With a series of powerful storms expected to pummel British Columbia's South Coast this week, officials are hoping people do everything they can to prepare.

"Residents have a responsibility to be prepared for all emergencies, including power outages and flooding," said Fiona Dercole with the District of North Vancouver.

"They can make sure their emergency kits are up to date and that they have some small cash on hand in case they can't make it to a bank machine."

Environment Canada warns the first storm bringing heavy rain and high wind is expected to arrive by Wednesday night, with a second Friday morning and a third on Saturday.

WEST VAN FLOOD 3

Water floods the intersection of Keith Road and Marine Drive after an intense rainstorm in June, 2016. (Gian-Paolo Mendoza/CBC)

The nasty weather is expected to hit areas all over the South Coast, with more than 200 millimetres of rain for parts of Vancouver Island and more than 100 millimetres for areas around Metro Vancouver.

Winds could exceed 80 km/h in exposed areas, according to a special weather alert issued by Environment Canada.

In North Vancouver, which tends to get some of the heaviest rain in the region, workers have been doing what they can to get ready.

"Crews are out clearing the streets and cleaning the catch basins and checking the inlets to all of our culverts," said Dercole. "But residents, if they notice the drain in front of their street is plugged with leaves or debris, they can clean it themselves or they can give us a call and we'll send a crew to come and clean it."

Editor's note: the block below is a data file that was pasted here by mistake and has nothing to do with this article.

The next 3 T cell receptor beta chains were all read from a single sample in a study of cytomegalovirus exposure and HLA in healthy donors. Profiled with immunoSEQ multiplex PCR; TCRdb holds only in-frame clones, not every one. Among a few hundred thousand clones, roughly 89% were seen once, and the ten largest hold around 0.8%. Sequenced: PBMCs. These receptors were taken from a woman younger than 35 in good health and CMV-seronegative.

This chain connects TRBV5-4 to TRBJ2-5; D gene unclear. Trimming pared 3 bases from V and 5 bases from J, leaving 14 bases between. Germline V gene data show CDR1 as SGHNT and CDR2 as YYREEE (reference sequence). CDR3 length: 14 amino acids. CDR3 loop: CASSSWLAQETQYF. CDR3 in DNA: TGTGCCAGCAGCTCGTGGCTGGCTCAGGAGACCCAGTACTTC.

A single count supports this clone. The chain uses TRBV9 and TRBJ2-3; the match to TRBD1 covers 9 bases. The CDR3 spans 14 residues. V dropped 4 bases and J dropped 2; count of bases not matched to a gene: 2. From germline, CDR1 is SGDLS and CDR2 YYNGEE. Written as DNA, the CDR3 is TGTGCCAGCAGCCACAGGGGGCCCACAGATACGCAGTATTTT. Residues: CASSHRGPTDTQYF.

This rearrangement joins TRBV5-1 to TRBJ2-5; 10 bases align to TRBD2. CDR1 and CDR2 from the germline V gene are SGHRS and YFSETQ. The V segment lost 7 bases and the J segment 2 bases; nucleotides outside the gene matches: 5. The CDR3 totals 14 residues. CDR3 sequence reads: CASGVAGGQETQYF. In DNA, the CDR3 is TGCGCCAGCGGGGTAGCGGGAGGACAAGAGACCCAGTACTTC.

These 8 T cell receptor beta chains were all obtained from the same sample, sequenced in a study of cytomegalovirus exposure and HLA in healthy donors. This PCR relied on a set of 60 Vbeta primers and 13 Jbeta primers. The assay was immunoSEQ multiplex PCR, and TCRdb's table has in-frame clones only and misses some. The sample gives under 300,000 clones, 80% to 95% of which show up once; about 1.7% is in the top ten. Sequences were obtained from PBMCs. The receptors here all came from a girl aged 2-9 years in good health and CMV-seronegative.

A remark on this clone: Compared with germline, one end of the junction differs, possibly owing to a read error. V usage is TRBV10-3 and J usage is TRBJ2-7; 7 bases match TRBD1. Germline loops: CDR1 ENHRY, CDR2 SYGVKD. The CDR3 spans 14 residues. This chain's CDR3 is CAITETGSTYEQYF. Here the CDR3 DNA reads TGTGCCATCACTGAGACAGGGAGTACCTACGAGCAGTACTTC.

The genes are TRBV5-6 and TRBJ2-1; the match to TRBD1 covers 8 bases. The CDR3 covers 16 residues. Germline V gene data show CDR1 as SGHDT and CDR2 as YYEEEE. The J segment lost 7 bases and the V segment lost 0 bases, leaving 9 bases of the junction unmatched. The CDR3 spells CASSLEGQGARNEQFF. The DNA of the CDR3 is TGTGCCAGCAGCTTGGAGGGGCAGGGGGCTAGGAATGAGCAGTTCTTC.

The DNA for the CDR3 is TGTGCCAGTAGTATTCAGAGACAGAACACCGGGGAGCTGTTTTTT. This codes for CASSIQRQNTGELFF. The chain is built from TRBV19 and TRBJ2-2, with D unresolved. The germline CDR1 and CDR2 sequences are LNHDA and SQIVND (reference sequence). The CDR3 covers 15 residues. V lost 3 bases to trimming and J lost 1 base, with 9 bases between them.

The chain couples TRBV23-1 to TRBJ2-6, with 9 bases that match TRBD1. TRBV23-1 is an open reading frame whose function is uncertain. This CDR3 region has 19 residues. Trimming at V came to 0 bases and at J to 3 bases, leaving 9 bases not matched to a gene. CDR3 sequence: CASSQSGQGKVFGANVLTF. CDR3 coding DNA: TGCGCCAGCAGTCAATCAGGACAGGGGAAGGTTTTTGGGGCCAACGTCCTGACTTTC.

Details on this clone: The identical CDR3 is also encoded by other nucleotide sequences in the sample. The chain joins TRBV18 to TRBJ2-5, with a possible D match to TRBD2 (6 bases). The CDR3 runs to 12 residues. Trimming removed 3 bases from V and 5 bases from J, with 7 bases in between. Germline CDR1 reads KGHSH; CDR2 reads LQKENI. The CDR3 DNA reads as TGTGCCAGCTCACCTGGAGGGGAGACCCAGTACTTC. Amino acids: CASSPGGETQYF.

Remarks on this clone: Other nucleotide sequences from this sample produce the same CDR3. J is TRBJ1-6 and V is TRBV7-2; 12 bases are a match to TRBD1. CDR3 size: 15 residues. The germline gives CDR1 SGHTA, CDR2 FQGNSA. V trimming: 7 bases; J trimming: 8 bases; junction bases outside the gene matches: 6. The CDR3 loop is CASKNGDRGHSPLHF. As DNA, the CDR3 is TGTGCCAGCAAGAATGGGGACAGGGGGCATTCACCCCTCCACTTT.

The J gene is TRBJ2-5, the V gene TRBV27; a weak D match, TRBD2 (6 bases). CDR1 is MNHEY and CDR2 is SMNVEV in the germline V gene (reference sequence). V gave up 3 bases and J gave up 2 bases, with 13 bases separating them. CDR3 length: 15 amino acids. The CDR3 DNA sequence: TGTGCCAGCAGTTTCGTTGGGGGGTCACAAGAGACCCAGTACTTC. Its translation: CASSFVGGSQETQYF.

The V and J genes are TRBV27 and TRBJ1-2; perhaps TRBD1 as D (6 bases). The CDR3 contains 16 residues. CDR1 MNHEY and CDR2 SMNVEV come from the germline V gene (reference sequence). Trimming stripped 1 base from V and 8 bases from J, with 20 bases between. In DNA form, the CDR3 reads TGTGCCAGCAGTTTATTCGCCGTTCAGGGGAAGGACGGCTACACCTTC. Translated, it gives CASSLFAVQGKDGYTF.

Creek upgrades

Contractors work to upgrade a sediment catch basin in Kilmer Creek in North Vancouver. The creek was one of several to overflow in November, 2014, flooding nearby properties. (Rafferty Baker/CBC)

In Lynn Valley, contractors are improving some of the culverts and sediment drainage basins that were overwhelmed with flooding in 2014. Though the Kilmer Creek job won't be complete by the time rain hits this week (it's expected to wrap up in November), workers were doing what they could on Tuesday to make sure it could handle heavy creek flows.

How to get ready

North Shore emergency management director Dorit Mason echoes Dercole's warnings about being prepared.

"We really want people to realize there are hazards and risks and we really want people to take action and get prepared," she said, adding a few things to watch for:

  • Downed power lines should be avoided; if found call 911.
  • Rivers and creeks with high, swift-moving currents could erode and undercut banks. Be careful near river edges.
  • High winds can blow down trees, so be careful if walking in the forest or around trees.
  • High winds could possibly blow planters or other things off of high-rise patios; make sure everything is secured.
  • Boaters should avoid being on the water during storms and ensure their boats are secured.
  • Autumn leaves plug up drains and gutters, causing flooding. Clear any plugged drains.
  • Follow instructions from officials and any first responders in your area.
  • Use common sense.

Mason also suggests being prepared for power outages and service disruptions. She suggests including the following items in an emergency kit:

  • Enough food and water for a minimum of 72 hours.
  • Food that doesn't need to be cooked and never bring a barbecue inside.
  • Warm clothing and never bring a portable propane heater into the house.
  • Medications, extra prescription lenses.
  • Supplies for pets and children.
  • Flashlights and extra batteries.
  • Enough cash in small bills to buy anything that may be needed for a few days if credit and debit cards don't work.

According to Mason, if you have an earthquake kit, that will cover most of the same needs during an intense storm, but she reminds people to replace anything from the kit that gets used.

Wind hits Vancouver

Huge swells splash over the seawall at Vancouver's Second Beach during a windstorm in June, 2015. (Rafferty Baker/CBC)

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